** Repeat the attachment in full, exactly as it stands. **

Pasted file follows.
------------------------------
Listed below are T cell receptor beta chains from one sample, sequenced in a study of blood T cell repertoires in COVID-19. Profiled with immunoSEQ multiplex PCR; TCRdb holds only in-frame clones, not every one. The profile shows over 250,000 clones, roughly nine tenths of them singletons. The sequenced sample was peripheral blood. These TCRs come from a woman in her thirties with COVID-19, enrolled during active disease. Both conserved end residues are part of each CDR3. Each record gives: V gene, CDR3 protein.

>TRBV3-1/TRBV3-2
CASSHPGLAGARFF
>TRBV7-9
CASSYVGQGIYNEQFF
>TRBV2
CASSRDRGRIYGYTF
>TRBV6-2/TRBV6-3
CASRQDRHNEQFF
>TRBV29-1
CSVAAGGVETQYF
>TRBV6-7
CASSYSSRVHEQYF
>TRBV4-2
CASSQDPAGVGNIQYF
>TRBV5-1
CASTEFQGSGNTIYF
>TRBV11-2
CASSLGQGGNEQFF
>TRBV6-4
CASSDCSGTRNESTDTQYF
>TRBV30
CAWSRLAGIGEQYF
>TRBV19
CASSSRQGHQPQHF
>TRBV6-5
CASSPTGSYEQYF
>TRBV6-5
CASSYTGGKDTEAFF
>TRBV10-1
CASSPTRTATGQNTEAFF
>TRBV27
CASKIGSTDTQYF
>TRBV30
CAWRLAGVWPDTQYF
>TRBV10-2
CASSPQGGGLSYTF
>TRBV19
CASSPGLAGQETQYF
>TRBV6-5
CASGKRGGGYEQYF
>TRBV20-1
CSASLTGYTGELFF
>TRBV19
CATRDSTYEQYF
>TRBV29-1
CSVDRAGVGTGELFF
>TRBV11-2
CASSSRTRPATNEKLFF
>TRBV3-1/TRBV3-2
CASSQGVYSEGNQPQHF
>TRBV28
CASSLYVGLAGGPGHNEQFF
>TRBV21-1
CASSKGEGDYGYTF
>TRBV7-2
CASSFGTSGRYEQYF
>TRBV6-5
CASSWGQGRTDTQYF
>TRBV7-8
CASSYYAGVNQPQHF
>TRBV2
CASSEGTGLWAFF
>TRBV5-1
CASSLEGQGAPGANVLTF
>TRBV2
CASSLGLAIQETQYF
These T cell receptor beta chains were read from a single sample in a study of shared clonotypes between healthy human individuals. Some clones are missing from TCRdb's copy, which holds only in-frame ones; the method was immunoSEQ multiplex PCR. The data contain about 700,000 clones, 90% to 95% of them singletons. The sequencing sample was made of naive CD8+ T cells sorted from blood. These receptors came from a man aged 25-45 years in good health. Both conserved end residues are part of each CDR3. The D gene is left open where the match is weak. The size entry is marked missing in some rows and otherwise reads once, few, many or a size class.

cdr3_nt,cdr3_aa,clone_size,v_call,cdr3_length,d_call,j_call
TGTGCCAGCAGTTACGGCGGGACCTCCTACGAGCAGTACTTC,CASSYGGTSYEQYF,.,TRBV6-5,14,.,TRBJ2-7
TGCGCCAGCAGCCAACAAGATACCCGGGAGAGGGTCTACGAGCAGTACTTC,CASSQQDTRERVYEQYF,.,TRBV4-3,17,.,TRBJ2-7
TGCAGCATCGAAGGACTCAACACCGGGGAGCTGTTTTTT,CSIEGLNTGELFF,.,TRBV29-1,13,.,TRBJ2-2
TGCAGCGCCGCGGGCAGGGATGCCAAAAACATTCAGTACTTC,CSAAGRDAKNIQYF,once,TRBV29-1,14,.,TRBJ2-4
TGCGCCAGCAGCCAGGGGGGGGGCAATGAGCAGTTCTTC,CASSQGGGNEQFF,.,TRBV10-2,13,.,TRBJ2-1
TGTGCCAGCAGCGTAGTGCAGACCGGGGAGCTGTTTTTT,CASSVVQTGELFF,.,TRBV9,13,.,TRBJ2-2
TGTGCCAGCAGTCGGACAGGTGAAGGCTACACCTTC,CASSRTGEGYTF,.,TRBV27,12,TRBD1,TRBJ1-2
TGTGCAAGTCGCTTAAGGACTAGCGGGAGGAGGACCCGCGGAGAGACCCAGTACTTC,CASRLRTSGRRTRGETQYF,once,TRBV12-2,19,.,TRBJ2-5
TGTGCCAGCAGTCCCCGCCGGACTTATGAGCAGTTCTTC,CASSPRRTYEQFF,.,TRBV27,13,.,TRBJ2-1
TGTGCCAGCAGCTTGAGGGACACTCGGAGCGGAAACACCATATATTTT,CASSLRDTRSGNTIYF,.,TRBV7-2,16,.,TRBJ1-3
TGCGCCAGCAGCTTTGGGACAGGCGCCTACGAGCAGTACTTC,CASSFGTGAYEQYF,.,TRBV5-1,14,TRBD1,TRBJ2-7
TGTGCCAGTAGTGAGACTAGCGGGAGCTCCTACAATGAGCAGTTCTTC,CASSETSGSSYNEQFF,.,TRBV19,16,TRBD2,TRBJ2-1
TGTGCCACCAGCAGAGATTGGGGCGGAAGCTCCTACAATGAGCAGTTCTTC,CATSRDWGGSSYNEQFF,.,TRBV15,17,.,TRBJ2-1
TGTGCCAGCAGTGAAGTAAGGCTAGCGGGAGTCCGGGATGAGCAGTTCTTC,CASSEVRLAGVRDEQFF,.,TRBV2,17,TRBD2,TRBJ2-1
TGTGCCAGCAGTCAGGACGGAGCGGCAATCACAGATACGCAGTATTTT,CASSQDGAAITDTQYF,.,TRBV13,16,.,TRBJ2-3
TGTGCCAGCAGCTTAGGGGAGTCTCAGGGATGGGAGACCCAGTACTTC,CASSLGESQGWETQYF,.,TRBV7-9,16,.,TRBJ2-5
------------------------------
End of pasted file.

Listed below are T cell receptor beta chains from one sample, sequenced in a study of blood T cell repertoires in COVID-19. Profiled with immunoSEQ multiplex PCR; TCRdb holds only in-frame clones, not every one. The profile shows over 250,000 clones, roughly nine tenths of them singletons. The sequenced sample was peripheral blood. These TCRs come from a woman in her thirties with COVID-19, enrolled during active disease. Both conserved end residues are part of each CDR3. Each record gives: V gene, CDR3 protein.

>TRBV3-1/TRBV3-2
CASSHPGLAGARFF
>TRBV7-9
CASSYVGQGIYNEQFF
>TRBV2
CASSRDRGRIYGYTF
>TRBV6-2/TRBV6-3
CASRQDRHNEQFF
>TRBV29-1
CSVAAGGVETQYF
>TRBV6-7
CASSYSSRVHEQYF
>TRBV4-2
CASSQDPAGVGNIQYF
>TRBV5-1
CASTEFQGSGNTIYF
>TRBV11-2
CASSLGQGGNEQFF
>TRBV6-4
CASSDCSGTRNESTDTQYF
>TRBV30
CAWSRLAGIGEQYF
>TRBV19
CASSSRQGHQPQHF
>TRBV6-5
CASSPTGSYEQYF
>TRBV6-5
CASSYTGGKDTEAFF
>TRBV10-1
CASSPTRTATGQNTEAFF
>TRBV27
CASKIGSTDTQYF
>TRBV30
CAWRLAGVWPDTQYF
>TRBV10-2
CASSPQGGGLSYTF
>TRBV19
CASSPGLAGQETQYF
>TRBV6-5
CASGKRGGGYEQYF
>TRBV20-1
CSASLTGYTGELFF
>TRBV19
CATRDSTYEQYF
>TRBV29-1
CSVDRAGVGTGELFF
>TRBV11-2
CASSSRTRPATNEKLFF
>TRBV3-1/TRBV3-2
CASSQGVYSEGNQPQHF
>TRBV28
CASSLYVGLAGGPGHNEQFF
>TRBV21-1
CASSKGEGDYGYTF
>TRBV7-2
CASSFGTSGRYEQYF
>TRBV6-5
CASSWGQGRTDTQYF
>TRBV7-8
CASSYYAGVNQPQHF
>TRBV2
CASSEGTGLWAFF
>TRBV5-1
CASSLEGQGAPGANVLTF
>TRBV2
CASSLGLAIQETQYF
These T cell receptor beta chains were read from a single sample in a study of shared clonotypes between healthy human individuals. Some clones are missing from TCRdb's copy, which holds only in-frame ones; the method was immunoSEQ multiplex PCR. The data contain about 700,000 clones, 90% to 95% of them singletons. The sequencing sample was made of naive CD8+ T cells sorted from blood. These receptors came from a man aged 25-45 years in good health. Both conserved end residues are part of each CDR3. The D gene is left open where the match is weak. The size entry is marked missing in some rows and otherwise reads once, few, many or a size class.

cdr3_nt,cdr3_aa,clone_size,v_call,cdr3_length,d_call,j_call
TGTGCCAGCAGTTACGGCGGGACCTCCTACGAGCAGTACTTC,CASSYGGTSYEQYF,.,TRBV6-5,14,.,TRBJ2-7
TGCGCCAGCAGCCAACAAGATACCCGGGAGAGGGTCTACGAGCAGTACTTC,CASSQQDTRERVYEQYF,.,TRBV4-3,17,.,TRBJ2-7
TGCAGCATCGAAGGACTCAACACCGGGGAGCTGTTTTTT,CSIEGLNTGELFF,.,TRBV29-1,13,.,TRBJ2-2
TGCAGCGCCGCGGGCAGGGATGCCAAAAACATTCAGTACTTC,CSAAGRDAKNIQYF,once,TRBV29-1,14,.,TRBJ2-4
TGCGCCAGCAGCCAGGGGGGGGGCAATGAGCAGTTCTTC,CASSQGGGNEQFF,.,TRBV10-2,13,.,TRBJ2-1
TGTGCCAGCAGCGTAGTGCAGACCGGGGAGCTGTTTTTT,CASSVVQTGELFF,.,TRBV9,13,.,TRBJ2-2
TGTGCCAGCAGTCGGACAGGTGAAGGCTACACCTTC,CASSRTGEGYTF,.,TRBV27,12,TRBD1,TRBJ1-2
TGTGCAAGTCGCTTAAGGACTAGCGGGAGGAGGACCCGCGGAGAGACCCAGTACTTC,CASRLRTSGRRTRGETQYF,once,TRBV12-2,19,.,TRBJ2-5
TGTGCCAGCAGTCCCCGCCGGACTTATGAGCAGTTCTTC,CASSPRRTYEQFF,.,TRBV27,13,.,TRBJ2-1
TGTGCCAGCAGCTTGAGGGACACTCGGAGCGGAAACACCATATATTTT,CASSLRDTRSGNTIYF,.,TRBV7-2,16,.,TRBJ1-3
TGCGCCAGCAGCTTTGGGACAGGCGCCTACGAGCAGTACTTC,CASSFGTGAYEQYF,.,TRBV5-1,14,TRBD1,TRBJ2-7
TGTGCCAGTAGTGAGACTAGCGGGAGCTCCTACAATGAGCAGTTCTTC,CASSETSGSSYNEQFF,.,TRBV19,16,TRBD2,TRBJ2-1
TGTGCCACCAGCAGAGATTGGGGCGGAAGCTCCTACAATGAGCAGTTCTTC,CATSRDWGGSSYNEQFF,.,TRBV15,17,.,TRBJ2-1
TGTGCCAGCAGTGAAGTAAGGCTAGCGGGAGTCCGGGATGAGCAGTTCTTC,CASSEVRLAGVRDEQFF,.,TRBV2,17,TRBD2,TRBJ2-1
TGTGCCAGCAGTCAGGACGGAGCGGCAATCACAGATACGCAGTATTTT,CASSQDGAAITDTQYF,.,TRBV13,16,.,TRBJ2-3
TGTGCCAGCAGCTTAGGGGAGTCTCAGGGATGGGAGACCCAGTACTTC,CASSLGESQGWETQYF,.,TRBV7-9,16,.,TRBJ2-5